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390 Posts
I don't think that the three paintings have a common artist.
why not? they look legit to me. i found the original reference for the first one

the second one looks like the artist did a tutorial of some sort or maybe had a lesson with someone more experienced
and the third one i would guess the artist didnt use reference and was more exploring the behaviour of the medium, experimenting.

i could be wrong but all seems to be legit beginner paintings. as for improvement : if you want to express yourself in a way other
people should understand - dont cheat yourself or others. do the boring fundamentals. the more you do them the better you get.
do alot of study work to enhance your visual library.

best of luck.

· Registered
542 Posts
great startings,going on,you will be very successful!
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· Registered
89 Posts
Hi Trina,

For a beginner I applaud you.

It seems you can paint anything you want. You are not limited to any one style.
The hurdle with that is ... finding out which style pulls the most audience. So use all the styles you can.
Your market will tell you ... which style prevails.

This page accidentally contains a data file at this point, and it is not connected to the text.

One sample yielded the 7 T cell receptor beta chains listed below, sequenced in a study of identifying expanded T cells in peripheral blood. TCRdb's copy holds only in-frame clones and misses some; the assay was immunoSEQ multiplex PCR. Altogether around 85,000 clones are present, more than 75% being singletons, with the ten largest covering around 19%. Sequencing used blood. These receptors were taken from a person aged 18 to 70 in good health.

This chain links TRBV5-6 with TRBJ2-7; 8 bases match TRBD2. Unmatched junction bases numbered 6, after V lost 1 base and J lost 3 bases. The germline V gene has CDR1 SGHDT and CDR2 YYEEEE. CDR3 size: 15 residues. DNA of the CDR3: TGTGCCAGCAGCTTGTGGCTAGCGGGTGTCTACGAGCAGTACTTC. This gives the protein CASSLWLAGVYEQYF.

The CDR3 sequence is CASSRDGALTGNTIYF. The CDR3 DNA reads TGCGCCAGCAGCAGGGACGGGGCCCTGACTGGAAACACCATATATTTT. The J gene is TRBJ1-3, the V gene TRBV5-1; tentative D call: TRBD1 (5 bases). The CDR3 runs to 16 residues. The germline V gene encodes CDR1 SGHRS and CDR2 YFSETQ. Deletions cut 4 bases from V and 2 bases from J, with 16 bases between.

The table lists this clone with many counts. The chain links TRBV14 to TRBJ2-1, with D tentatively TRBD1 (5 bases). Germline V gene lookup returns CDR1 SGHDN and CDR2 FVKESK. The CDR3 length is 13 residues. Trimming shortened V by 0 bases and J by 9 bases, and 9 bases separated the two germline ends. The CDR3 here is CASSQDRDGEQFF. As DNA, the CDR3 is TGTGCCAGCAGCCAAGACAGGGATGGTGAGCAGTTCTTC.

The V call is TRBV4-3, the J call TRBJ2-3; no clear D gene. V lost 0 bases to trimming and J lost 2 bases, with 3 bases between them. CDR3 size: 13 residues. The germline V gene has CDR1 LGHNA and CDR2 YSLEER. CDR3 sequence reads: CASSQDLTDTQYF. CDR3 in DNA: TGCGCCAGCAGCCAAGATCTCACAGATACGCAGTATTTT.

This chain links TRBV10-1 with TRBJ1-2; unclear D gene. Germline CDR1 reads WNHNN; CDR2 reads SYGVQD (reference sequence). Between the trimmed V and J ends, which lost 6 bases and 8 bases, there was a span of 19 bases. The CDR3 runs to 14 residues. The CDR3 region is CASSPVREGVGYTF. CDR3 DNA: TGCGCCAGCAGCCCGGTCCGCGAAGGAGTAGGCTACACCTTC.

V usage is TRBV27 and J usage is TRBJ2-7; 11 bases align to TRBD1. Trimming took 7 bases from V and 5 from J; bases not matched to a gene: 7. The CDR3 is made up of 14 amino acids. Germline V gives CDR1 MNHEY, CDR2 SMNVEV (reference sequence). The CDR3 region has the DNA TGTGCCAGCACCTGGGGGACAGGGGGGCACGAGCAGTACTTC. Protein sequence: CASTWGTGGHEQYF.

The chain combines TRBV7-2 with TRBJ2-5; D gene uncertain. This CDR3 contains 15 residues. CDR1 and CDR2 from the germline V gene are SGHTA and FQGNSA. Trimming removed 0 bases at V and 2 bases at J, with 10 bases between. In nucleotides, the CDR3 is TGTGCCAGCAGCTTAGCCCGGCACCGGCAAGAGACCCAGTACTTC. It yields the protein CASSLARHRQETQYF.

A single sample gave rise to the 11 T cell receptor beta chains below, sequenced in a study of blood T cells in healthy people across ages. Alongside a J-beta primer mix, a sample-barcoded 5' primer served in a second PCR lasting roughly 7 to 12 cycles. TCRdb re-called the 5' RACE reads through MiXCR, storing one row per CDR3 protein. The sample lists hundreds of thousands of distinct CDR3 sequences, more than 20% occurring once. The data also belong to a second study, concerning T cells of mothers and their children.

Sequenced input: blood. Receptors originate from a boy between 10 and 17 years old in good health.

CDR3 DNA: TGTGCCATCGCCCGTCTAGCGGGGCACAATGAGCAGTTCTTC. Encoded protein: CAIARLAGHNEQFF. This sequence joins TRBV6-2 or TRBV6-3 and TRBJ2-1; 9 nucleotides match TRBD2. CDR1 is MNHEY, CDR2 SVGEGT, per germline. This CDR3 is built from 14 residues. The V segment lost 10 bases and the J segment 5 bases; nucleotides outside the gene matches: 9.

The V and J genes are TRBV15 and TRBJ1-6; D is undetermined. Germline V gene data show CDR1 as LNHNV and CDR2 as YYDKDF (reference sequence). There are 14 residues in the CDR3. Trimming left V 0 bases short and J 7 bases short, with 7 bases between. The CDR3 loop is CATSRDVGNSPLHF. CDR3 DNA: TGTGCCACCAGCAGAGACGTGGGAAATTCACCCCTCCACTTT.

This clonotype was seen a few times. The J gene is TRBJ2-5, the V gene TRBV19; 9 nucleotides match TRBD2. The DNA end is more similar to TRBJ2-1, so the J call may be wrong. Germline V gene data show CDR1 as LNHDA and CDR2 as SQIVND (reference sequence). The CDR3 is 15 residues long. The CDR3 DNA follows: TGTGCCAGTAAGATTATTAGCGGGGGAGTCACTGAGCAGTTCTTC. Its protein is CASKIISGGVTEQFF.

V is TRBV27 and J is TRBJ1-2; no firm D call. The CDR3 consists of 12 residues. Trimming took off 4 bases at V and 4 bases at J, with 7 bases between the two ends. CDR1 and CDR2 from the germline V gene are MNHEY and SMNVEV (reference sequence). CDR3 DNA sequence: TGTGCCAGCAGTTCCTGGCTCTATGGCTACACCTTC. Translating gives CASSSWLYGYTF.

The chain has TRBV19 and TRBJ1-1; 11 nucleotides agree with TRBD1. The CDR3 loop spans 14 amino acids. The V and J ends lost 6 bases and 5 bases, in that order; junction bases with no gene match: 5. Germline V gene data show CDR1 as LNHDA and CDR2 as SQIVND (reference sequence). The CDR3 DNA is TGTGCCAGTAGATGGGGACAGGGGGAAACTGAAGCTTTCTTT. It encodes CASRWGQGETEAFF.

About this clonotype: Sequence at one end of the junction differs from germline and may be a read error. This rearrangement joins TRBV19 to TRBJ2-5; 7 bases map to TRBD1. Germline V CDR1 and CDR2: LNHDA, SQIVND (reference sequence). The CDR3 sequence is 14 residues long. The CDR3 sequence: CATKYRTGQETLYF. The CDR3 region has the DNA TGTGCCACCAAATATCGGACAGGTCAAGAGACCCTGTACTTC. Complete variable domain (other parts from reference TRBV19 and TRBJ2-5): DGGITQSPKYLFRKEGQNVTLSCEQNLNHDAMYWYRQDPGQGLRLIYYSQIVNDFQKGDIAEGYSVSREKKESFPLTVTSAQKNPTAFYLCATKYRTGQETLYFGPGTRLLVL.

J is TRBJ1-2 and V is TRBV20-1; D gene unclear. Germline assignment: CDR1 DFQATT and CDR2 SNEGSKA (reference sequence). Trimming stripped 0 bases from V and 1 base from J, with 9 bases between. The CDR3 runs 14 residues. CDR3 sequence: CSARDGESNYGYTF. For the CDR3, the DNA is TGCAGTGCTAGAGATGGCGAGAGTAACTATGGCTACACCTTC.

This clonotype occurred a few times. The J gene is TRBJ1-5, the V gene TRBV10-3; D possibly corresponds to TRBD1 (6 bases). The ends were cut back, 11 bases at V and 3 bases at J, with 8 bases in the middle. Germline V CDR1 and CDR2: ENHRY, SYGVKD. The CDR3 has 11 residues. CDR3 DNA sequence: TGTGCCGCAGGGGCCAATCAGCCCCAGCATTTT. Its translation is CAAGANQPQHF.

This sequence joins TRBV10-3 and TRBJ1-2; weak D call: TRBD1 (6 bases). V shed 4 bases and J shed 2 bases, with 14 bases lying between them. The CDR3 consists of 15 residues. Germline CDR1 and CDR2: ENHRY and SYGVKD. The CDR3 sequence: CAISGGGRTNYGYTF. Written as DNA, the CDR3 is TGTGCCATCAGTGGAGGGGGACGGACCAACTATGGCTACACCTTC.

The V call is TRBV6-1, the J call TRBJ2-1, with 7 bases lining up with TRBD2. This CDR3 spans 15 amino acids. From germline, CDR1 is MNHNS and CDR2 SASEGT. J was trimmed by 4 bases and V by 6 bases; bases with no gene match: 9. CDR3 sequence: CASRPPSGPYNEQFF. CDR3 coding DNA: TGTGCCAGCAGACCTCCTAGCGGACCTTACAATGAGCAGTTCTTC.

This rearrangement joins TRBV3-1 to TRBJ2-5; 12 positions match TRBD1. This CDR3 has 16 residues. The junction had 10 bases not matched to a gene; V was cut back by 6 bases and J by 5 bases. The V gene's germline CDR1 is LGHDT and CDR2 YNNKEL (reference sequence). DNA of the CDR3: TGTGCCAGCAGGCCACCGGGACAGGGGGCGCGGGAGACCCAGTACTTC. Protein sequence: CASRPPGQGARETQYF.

Rockwell could paint wonderful abstracts - but his market wanted his figurative paintings.
DeGrazia could paint realistic murals - but his market wanted his faceless children on note cards.
Carol Marine can paint anything - but her market wants her tertiary colored still life paintings.
Kinkaid could paint lovely cityscapes - but his market wanted old world country cottages.

So - you are in good company.

Here's my feedback:

Your red umbrella image works ... because it is a bolt of color on an otherwise monochrome background.
It is a style many artists use for solo shows. I know an artist who left hair dressing and today she uses the same technique with seascapes. And her paintings just fly out the door.

For me the seascape works ... as crashing surf is a hot theme in seascapes.
You seem skilled with the camera and I would hope - the computer. I would run this image through something like Photoshop or some other photo editor to ramp up the color contrast. This technique will save you a lot of trial and error.

The third image ... a blue mood piece - is also pretty good. I would play with the high-light of the eye.
It is possible to high-light the eye in such a way ... that no matter where the viewer stands ...
it appears the eye is looking right at them. That is a riveting technique that some portrait painters use.

Wishing you well -

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